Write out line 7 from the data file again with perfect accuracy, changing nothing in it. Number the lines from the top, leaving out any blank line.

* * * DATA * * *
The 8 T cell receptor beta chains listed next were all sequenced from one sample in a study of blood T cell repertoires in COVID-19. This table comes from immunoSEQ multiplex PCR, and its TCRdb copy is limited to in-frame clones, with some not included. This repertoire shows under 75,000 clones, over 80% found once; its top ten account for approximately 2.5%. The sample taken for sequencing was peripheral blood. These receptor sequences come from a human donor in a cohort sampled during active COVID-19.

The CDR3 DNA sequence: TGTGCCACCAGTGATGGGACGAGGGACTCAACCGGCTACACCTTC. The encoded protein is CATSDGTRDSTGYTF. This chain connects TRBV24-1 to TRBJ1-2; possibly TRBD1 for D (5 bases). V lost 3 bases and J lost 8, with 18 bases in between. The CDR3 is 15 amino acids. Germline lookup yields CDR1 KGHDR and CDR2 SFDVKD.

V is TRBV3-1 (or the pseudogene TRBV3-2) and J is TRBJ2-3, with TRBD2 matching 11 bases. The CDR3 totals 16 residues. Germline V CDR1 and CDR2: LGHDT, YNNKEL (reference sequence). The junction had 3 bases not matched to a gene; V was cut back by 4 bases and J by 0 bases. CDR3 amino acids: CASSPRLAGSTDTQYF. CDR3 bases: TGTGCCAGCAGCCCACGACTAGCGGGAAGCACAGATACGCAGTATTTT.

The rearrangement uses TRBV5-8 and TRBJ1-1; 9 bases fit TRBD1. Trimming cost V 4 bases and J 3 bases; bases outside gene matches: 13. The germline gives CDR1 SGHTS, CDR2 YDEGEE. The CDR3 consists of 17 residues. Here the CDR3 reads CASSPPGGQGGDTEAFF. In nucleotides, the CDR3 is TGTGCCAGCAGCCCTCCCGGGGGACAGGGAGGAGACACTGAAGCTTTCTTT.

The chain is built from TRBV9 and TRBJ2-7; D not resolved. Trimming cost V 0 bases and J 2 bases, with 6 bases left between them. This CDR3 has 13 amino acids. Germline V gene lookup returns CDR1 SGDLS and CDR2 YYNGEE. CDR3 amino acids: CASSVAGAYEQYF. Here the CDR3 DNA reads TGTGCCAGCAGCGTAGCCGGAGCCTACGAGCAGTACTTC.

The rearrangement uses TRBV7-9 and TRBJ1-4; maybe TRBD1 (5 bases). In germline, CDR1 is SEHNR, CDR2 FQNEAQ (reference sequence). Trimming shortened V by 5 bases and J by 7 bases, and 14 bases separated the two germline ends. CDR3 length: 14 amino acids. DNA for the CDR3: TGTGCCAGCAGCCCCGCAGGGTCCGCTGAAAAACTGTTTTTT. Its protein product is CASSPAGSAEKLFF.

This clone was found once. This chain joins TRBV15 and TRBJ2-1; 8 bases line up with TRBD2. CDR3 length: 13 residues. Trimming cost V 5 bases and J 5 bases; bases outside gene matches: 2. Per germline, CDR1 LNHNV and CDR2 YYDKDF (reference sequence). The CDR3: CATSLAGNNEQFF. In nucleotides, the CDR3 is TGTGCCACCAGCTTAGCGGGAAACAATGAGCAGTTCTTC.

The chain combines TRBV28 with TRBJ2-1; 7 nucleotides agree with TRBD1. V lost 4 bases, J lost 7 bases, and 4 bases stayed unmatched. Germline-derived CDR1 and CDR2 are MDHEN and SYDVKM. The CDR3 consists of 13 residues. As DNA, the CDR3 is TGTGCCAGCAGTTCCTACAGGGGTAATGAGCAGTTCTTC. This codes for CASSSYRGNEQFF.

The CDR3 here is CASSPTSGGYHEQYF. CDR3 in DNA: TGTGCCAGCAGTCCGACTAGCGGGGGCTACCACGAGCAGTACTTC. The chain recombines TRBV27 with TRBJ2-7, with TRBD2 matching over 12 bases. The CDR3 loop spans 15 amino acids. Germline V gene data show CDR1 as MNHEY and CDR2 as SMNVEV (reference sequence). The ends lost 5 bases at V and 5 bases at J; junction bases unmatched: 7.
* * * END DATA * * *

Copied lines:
This clone was found once. This chain joins TRBV15 and TRBJ2-1; 8 bases line up with TRBD2. CDR3 length: 13 residues. Trimming cost V 5 bases and J 5 bases; bases outside gene matches: 2. Per germline, CDR1 LNHNV and CDR2 YYDKDF (reference sequence). The CDR3: CATSLAGNNEQFF. In nucleotides, the CDR3 is TGTGCCACCAGCTTAGCGGGAAACAATGAGCAGTTCTTC.